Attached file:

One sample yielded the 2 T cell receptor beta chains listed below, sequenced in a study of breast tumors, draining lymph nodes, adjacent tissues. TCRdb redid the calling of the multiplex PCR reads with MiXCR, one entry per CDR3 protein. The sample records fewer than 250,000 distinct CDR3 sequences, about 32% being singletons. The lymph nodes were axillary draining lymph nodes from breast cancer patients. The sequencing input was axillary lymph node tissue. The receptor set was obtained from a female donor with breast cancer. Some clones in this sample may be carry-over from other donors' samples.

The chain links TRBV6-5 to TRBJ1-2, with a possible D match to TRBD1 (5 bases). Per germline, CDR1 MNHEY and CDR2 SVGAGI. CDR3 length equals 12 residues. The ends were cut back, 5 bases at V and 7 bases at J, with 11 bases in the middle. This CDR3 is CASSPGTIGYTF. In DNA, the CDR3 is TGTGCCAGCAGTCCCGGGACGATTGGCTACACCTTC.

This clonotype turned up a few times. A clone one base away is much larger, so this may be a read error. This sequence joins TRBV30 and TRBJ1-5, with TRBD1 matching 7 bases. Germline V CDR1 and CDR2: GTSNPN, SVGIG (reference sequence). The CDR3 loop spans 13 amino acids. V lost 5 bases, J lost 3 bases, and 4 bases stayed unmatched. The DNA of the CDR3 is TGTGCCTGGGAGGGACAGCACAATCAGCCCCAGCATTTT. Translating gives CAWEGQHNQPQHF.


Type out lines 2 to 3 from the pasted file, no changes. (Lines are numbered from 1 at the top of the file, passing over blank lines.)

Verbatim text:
The chain links TRBV6-5 to TRBJ1-2, with a possible D match to TRBD1 (5 bases). Per germline, CDR1 MNHEY and CDR2 SVGAGI. CDR3 length equals 12 residues. The ends were cut back, 5 bases at V and 7 bases at J, with 11 bases in the middle. This CDR3 is CASSPGTIGYTF. In DNA, the CDR3 is TGTGCCAGCAGTCCCGGGACGATTGGCTACACCTTC.

This clonotype turned up a few times. A clone one base away is much larger, so this may be a read error. This sequence joins TRBV30 and TRBJ1-5, with TRBD1 matching 7 bases. Germline V CDR1 and CDR2: GTSNPN, SVGIG (reference sequence). The CDR3 loop spans 13 amino acids. V lost 5 bases, J lost 3 bases, and 4 bases stayed unmatched. The DNA of the CDR3 is TGTGCCTGGGAGGGACAGCACAATCAGCCCCAGCATTTT. Translating gives CAWEGQHNQPQHF.